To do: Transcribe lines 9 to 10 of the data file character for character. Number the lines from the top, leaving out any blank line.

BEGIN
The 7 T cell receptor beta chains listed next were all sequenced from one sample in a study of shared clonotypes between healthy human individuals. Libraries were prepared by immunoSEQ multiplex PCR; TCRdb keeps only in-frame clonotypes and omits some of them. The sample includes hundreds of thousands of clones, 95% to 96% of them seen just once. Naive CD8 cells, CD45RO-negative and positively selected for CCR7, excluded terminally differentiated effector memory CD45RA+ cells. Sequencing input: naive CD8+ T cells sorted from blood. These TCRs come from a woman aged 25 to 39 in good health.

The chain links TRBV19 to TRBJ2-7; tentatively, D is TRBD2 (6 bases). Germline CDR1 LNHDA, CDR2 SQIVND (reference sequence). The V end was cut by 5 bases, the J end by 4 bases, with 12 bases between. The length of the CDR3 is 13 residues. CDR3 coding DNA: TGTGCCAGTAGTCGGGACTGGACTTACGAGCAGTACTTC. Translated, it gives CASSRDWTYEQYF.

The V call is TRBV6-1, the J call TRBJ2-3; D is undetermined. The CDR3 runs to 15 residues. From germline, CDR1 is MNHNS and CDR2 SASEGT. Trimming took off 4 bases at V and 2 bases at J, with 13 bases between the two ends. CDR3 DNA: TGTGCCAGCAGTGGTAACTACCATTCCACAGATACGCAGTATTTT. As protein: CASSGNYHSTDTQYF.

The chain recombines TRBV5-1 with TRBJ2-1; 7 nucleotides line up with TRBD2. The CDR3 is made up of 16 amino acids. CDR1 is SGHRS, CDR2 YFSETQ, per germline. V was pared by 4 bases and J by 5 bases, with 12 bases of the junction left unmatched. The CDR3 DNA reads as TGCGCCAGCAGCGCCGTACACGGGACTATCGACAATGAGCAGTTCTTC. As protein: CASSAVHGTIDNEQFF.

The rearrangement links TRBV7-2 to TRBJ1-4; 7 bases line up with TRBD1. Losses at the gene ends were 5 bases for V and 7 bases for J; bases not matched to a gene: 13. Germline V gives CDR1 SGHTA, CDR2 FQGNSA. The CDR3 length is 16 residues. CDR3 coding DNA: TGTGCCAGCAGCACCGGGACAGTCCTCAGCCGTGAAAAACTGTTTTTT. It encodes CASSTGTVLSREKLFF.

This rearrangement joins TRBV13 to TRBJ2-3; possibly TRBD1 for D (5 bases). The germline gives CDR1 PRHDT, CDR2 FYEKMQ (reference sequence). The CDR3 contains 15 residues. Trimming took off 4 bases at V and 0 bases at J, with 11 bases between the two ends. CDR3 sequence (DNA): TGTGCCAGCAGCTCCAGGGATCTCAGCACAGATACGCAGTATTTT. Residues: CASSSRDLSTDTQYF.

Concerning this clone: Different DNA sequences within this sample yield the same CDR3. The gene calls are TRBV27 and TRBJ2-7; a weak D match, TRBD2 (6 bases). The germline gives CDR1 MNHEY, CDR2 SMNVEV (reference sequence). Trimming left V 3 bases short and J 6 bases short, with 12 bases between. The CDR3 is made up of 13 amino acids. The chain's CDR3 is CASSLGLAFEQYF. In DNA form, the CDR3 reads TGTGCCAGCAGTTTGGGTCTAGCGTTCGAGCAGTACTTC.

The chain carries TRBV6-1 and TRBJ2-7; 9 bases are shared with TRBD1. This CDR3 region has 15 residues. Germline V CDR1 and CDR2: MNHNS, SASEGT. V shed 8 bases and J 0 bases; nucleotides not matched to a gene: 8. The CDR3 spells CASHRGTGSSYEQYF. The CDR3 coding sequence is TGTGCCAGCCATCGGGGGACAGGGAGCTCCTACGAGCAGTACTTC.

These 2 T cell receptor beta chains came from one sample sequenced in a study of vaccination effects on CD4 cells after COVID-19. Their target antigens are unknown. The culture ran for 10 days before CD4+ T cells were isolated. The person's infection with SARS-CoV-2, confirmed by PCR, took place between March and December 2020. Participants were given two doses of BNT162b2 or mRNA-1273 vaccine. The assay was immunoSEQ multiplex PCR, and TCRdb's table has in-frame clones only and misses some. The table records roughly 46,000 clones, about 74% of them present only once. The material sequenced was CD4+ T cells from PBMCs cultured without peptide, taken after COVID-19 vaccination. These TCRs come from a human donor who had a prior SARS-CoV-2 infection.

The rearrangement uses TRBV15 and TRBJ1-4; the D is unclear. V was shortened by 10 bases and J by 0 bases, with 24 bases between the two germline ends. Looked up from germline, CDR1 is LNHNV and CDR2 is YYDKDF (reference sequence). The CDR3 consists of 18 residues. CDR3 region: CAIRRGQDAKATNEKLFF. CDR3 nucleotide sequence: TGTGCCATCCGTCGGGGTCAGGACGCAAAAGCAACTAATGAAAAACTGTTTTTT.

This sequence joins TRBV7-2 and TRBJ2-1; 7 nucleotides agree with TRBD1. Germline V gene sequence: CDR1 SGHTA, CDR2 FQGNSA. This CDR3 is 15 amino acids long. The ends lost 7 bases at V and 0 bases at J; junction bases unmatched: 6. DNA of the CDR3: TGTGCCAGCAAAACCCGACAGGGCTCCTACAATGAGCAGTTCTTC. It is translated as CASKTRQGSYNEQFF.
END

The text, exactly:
These 2 T cell receptor beta chains came from one sample sequenced in a study of vaccination effects on CD4 cells after COVID-19. Their target antigens are unknown. The culture ran for 10 days before CD4+ T cells were isolated. The person's infection with SARS-CoV-2, confirmed by PCR, took place between March and December 2020. Participants were given two doses of BNT162b2 or mRNA-1273 vaccine. The assay was immunoSEQ multiplex PCR, and TCRdb's table has in-frame clones only and misses some. The table records roughly 46,000 clones, about 74% of them present only once. The material sequenced was CD4+ T cells from PBMCs cultured without peptide, taken after COVID-19 vaccination. These TCRs come from a human donor who had a prior SARS-CoV-2 infection.

The rearrangement uses TRBV15 and TRBJ1-4; the D is unclear. V was shortened by 10 bases and J by 0 bases, with 24 bases between the two germline ends. Looked up from germline, CDR1 is LNHNV and CDR2 is YYDKDF (reference sequence). The CDR3 consists of 18 residues. CDR3 region: CAIRRGQDAKATNEKLFF. CDR3 nucleotide sequence: TGTGCCATCCGTCGGGGTCAGGACGCAAAAGCAACTAATGAAAAACTGTTTTTT.